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Vacuum business leaves Elks building

The departure of Medford Elks Lodge's renter Wayne Smith has left a business vacuum at the Elks Lodge building in Medford.

It's not like Smith wanted to move his vacuum cleaner sales and service business from its location of 16 years. But when he couldn't come to terms with his landlords at 232 N. Central Ave., he decided it was time to pull the plug.

In January, Stark's Valley Vacuum relocated to 2072 W. Main St. in a move Smith said cost about $10,000, not to mention customer confusion.

Last August, Elks members told Smith the building lease would be put to bid. Smith had been paying $1,050 monthly rent for the 2,700 square-foot, 40-year-old building and bid $1,200. Bidding closed Aug. 31 and, on Sept. 6, Elks board chairman Michael Torguson notified Smith he had retained leasing rights.

But the lease drawn up by Medford attorney Barry N. Shaw left Smith with few options.

"We anticipated a lease like we had in the past; but the one we were asked to sign was so ridiculous we really had no choice," said Smith, who managed to finish moving out of the old location at about 10 p.m. on New Year's Day.

It was one thing to pay $150 a month more in rent, but quite another to be liable for maintaining an aging "as is" building and paying for all long-term improvements out of his own pocket.

Most troubling, Smith said, was a paragraph stating: "All mechanical, electrical, plumbing, heating and air conditioning systems and all equipment shall be in good operating order at the termination of this lease. The systems shall be inspected by reputable electrical, mechanical or plumbing contractor designated by (the) landlord at the sole cost and obligation of the tenant."

The search for a new location wasn't easy.

"Most of the places, everybody wanted an arm and a leg and a case of beer for lease - outrageous prices," Smith said. "I don't know how they expect small businesses to stay open with the rent they want."

He was able obtain five-year sub-lease in a building shared with Advanced TV and VCR. Smith said access and parking are superior to his old site, where vehicles have been known to plow through the window. Even though the rent for the 2,700 square-foot facility is $1,300 a month, the reduced heating and cooling costs more than compensate.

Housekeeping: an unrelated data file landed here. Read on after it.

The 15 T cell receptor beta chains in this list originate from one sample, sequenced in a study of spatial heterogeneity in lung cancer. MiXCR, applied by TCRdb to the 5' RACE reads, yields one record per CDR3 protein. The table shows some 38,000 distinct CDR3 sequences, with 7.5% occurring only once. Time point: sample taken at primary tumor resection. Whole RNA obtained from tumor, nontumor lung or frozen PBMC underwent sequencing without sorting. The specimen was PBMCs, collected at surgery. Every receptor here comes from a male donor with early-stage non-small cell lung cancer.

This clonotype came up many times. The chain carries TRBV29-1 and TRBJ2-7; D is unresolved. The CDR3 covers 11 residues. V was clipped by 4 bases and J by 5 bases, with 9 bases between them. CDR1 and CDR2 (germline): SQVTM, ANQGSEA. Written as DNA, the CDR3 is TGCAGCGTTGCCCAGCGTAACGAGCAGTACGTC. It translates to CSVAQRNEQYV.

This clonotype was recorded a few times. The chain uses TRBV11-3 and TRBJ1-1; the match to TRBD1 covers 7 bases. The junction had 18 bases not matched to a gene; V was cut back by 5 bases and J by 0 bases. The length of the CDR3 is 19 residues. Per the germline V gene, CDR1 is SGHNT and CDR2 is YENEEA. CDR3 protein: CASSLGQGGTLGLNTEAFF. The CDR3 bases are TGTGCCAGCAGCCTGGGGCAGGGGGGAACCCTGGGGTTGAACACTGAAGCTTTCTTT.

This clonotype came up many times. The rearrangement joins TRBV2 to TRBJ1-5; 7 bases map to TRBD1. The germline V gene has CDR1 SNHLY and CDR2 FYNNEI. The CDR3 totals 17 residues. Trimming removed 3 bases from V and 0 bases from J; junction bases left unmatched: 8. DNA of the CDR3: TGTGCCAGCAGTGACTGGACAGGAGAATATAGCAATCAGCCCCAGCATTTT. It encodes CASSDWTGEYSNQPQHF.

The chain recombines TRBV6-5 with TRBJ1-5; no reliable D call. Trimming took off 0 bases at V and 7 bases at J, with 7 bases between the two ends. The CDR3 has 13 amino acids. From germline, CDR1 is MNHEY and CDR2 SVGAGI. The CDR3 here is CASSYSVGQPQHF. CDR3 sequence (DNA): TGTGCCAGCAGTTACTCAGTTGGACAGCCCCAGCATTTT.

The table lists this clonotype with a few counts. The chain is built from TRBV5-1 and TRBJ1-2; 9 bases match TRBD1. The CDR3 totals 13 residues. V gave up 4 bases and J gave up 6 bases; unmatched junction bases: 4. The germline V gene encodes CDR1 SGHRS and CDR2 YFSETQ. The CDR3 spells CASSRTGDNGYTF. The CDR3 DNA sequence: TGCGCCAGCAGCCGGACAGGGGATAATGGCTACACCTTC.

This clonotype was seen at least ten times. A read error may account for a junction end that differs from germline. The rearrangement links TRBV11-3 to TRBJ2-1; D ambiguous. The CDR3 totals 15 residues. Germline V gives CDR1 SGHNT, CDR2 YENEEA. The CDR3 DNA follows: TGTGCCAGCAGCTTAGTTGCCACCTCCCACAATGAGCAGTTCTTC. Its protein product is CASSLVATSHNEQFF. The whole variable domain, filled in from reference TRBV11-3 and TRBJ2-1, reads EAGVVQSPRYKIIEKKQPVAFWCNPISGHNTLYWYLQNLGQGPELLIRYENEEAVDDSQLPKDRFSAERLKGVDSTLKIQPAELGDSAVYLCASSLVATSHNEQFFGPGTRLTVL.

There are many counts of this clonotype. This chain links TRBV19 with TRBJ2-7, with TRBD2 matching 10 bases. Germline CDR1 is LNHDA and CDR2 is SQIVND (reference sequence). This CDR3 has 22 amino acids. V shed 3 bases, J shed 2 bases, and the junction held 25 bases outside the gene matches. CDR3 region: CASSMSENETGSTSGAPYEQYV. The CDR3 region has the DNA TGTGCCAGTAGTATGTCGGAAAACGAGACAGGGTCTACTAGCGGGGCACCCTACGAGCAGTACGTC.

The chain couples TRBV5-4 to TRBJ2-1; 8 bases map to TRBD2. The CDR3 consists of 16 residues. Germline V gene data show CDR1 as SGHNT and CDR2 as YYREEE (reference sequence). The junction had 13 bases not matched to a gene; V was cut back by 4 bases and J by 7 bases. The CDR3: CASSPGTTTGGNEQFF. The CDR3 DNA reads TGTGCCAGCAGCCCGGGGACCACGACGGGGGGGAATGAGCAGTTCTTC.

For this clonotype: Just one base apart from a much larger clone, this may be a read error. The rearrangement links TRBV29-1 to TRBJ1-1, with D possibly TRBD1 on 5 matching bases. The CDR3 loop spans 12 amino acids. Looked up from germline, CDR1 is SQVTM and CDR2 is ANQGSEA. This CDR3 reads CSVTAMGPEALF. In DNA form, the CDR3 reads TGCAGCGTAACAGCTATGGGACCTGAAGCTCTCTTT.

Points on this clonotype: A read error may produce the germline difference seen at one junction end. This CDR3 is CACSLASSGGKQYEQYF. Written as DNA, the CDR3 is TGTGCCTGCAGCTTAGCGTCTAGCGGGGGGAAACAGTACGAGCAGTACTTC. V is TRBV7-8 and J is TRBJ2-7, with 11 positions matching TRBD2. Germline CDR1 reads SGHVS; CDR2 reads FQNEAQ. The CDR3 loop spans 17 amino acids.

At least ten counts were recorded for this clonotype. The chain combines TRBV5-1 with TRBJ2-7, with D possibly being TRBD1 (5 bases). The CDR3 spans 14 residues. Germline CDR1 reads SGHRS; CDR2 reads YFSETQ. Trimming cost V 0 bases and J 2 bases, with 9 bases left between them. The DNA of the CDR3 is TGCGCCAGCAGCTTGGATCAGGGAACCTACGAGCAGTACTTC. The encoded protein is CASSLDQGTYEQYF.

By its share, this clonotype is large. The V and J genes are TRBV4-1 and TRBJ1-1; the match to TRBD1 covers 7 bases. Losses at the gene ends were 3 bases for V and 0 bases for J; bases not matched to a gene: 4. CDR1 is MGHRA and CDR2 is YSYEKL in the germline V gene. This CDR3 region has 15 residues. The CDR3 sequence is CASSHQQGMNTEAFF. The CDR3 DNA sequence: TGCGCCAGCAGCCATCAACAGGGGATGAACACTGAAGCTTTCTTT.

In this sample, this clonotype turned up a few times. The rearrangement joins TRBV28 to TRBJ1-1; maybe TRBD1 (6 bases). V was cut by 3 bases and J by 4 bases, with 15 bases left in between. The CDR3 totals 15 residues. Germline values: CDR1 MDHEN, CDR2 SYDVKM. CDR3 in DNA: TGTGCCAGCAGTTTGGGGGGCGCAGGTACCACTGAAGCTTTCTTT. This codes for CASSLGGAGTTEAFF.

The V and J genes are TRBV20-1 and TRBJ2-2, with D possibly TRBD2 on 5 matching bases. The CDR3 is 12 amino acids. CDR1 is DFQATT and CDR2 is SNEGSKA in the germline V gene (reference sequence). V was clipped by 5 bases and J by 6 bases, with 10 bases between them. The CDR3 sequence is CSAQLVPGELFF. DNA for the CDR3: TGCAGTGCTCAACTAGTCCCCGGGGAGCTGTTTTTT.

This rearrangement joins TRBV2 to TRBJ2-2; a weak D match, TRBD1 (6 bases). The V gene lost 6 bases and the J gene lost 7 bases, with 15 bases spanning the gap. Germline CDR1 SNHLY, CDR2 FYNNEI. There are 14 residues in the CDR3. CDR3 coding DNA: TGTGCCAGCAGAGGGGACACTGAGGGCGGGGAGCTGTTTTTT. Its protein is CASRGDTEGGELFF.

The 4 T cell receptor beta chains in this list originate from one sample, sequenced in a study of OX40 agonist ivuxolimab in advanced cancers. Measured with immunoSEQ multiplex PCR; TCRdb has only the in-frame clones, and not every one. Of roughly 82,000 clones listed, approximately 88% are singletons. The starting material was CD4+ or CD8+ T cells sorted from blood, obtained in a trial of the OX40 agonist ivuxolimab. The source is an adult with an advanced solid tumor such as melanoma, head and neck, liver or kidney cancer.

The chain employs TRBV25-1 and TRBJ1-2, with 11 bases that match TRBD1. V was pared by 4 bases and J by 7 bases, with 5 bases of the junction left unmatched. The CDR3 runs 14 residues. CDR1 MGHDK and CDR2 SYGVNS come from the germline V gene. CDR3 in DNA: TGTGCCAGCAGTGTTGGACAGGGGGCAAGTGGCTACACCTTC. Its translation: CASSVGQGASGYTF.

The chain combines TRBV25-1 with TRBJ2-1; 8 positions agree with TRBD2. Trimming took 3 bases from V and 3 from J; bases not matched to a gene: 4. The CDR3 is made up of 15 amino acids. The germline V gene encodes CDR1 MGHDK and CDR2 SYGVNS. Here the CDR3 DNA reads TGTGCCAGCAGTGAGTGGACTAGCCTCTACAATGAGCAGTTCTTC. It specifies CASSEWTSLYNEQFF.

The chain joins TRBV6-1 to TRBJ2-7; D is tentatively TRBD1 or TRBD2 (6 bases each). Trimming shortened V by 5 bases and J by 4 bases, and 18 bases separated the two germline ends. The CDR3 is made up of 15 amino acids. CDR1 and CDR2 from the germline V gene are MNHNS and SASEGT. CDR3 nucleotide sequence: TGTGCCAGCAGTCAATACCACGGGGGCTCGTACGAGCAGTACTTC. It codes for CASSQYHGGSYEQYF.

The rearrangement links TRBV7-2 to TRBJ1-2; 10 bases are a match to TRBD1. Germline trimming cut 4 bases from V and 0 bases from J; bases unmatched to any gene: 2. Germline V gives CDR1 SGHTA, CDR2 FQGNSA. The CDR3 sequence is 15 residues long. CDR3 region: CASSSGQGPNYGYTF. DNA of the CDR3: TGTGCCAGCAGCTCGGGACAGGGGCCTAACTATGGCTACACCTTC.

"It's real close to the size of the old store and the way this is laid out we can utilize the space much better," Smith said. "The showroom is a little smaller, but it works out for us."

That leaves an empty building at one of downtown's busiest corners, but Torguson and John Hamlin, a commercial real estate agent with Caldwell Banker ProWest, are confident a new tenant will surface.

"It's a highly desirable location," Hamlin said. "If it's a restaurant or bar, don't bother. But there's been tremendous interest because of the location. The issues of price vs. condition can be dealt with in the lease."

Torguson said he didn't want to talk about the lodge's strained relations with Smith, but said the Elks will be satisfied by the terms of a future lease.

"People aren't pounding the door, but we've had enough interest that we're not worried. We're optimistic we'll be getting the building rented for fair market value. The lodge isn't going to shoot itself in the foot," Torguson.

"We're both a charity and a business and we're more than happy about that. But business is business and charity is charity."

Reach reporter Greg Stiles at 776-4463 or e-mail .